This case is written by Drs. Nadia Primiani and Sev Perelman. They are both emergency physicians at Mount Sinai Hospital in Toronto. Dr. Primiani is the postgraduate education coordinator at the Schwartz/Reisman Emergency Centre. Dr. Perelman is the director of SIMSinai.
Why it Matters
Most emergency physicians have some degree of discomfort when a woman in her third trimester presents to the ED for any complaint. When that woman presents in acute distress, the discomfort is increased even further! This case takes learners through the management of a patient with a pregnancy-induced cardiomyopathy, reviewing:
- The importance of calling for help early
- The fact that all pregnant patients at term must be presumed to have difficult airways
- That the treatment of the underlying medical condition is still the primary focus – in this case, BiPap, definitive airway management, and ultimately, inotropic support
You are working in a community ED and your team has been called urgently by the nurse to see a 38 year old female who is G2P1 at 36 weeks gestational age. She was brought in by her sister, who is quite agitated and upset, saying “everybody has been ignoring her symptoms for the last 4 weeks.” The patient has just experienced a syncopal episode at home.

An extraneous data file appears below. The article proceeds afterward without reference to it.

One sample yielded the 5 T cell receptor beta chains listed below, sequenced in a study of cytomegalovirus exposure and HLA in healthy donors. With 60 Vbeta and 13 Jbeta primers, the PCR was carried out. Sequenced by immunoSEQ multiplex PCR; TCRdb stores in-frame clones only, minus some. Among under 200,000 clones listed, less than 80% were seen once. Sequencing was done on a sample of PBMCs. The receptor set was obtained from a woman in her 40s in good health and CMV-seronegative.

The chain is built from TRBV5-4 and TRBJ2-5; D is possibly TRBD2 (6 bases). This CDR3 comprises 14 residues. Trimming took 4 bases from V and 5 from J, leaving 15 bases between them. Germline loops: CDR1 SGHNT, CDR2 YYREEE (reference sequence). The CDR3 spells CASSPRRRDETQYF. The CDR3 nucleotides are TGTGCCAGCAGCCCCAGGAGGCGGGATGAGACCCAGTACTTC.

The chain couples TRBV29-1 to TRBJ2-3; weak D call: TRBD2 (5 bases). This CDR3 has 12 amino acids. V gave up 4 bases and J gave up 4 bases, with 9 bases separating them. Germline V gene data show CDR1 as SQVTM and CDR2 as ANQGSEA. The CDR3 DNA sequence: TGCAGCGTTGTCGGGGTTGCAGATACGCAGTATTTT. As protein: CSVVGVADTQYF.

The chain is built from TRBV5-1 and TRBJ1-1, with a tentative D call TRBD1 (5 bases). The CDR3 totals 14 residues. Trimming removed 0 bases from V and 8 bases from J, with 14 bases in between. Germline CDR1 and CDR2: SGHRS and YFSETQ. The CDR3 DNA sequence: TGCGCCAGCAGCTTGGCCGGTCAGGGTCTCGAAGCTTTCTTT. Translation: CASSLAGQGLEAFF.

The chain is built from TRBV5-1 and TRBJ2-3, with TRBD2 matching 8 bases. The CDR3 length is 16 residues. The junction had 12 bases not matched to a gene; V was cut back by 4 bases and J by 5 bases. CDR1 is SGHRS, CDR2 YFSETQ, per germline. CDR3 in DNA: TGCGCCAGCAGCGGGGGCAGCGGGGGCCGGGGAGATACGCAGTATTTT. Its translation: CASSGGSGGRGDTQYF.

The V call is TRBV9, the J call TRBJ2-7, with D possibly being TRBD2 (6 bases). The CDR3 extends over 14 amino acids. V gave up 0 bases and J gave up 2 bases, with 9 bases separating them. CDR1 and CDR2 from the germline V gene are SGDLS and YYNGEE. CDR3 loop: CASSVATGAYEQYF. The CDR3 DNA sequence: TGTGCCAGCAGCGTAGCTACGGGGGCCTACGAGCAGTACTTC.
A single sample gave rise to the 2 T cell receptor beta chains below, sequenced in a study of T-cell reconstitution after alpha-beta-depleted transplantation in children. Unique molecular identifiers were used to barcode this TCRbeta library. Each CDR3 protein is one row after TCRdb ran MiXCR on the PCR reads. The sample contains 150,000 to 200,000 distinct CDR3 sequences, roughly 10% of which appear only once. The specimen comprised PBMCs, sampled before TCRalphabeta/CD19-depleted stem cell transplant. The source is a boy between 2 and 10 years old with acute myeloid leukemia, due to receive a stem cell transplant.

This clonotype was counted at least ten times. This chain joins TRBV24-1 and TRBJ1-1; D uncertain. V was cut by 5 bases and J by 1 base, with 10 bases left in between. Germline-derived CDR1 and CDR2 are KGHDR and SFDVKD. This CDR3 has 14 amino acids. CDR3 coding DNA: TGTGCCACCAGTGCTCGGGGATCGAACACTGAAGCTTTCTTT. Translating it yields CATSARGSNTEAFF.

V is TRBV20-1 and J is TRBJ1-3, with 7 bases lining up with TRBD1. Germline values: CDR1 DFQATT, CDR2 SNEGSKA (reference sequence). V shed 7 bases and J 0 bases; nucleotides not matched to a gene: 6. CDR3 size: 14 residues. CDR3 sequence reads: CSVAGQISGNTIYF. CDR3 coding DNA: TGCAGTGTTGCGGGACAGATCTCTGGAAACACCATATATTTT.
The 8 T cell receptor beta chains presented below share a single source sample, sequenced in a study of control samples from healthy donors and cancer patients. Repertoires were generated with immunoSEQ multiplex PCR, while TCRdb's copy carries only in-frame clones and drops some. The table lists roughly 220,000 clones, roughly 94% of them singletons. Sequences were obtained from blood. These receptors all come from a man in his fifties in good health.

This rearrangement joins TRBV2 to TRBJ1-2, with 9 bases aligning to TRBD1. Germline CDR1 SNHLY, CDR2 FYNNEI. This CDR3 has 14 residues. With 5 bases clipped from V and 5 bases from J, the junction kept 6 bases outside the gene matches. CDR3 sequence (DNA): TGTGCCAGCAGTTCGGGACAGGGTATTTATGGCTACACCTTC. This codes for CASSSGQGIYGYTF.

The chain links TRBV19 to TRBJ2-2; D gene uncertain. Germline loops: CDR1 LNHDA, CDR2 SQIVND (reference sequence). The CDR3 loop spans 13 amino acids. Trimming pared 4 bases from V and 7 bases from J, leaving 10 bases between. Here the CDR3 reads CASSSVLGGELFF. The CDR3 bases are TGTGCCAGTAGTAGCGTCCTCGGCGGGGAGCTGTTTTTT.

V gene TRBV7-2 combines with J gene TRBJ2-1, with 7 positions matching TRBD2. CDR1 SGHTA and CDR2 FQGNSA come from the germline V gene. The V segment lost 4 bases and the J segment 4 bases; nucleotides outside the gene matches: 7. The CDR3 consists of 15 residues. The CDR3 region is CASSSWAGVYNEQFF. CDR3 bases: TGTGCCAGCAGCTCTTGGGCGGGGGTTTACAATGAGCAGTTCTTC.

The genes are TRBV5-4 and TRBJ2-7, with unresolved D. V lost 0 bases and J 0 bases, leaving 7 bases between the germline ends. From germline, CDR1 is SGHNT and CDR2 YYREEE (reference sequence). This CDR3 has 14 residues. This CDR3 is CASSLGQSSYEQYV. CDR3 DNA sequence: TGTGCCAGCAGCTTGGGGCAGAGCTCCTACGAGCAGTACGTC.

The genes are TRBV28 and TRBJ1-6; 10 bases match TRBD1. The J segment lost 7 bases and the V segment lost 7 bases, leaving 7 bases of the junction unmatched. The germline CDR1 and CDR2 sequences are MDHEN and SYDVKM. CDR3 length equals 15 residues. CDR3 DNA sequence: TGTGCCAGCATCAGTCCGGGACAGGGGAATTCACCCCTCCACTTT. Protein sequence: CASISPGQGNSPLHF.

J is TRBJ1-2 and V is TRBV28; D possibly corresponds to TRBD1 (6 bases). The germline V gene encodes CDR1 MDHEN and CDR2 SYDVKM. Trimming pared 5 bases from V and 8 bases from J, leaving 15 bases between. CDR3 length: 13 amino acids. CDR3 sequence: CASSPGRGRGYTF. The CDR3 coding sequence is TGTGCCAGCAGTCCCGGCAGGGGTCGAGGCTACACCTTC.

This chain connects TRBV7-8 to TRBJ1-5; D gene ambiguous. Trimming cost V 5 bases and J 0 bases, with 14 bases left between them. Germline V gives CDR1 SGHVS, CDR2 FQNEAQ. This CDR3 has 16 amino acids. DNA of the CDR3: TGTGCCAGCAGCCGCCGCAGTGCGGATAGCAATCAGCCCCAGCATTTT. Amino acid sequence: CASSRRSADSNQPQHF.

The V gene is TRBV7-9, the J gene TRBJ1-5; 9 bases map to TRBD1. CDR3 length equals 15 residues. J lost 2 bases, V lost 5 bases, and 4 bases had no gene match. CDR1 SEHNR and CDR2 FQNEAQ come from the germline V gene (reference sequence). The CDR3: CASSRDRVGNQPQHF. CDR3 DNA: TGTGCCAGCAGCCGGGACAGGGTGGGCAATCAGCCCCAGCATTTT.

A 38-year-old female G2P1 at 36 weeks GA presents with acute on chronic respiratory distress in addition to chronic peripheral edema. She undergoes respiratory fatigue and hypoxia requiring intubation. She then becomes hypotensive which the team discovers is secondary to cardiogenic shock, requiring vasopressor infusion and consultation with Cardiology/ ICU.
Download the case here: Pregnant Cardiomyopathy
ECG for the case found here:
CXR for case found here:
Cardiac Ultrasound for the case found here:
Lung U/S for the case found here:
(U/S source: http://www.thepocusatlas.com/pulmonary/)
RUQ FAST U/S Image found here:
(U/S source: http://sinaiem.us/tutorials/fast/us-ruq-normal/)
OB U/S found here:
(U/S source: https://www.youtube.com/watch?v=SKKnTLqI_VM)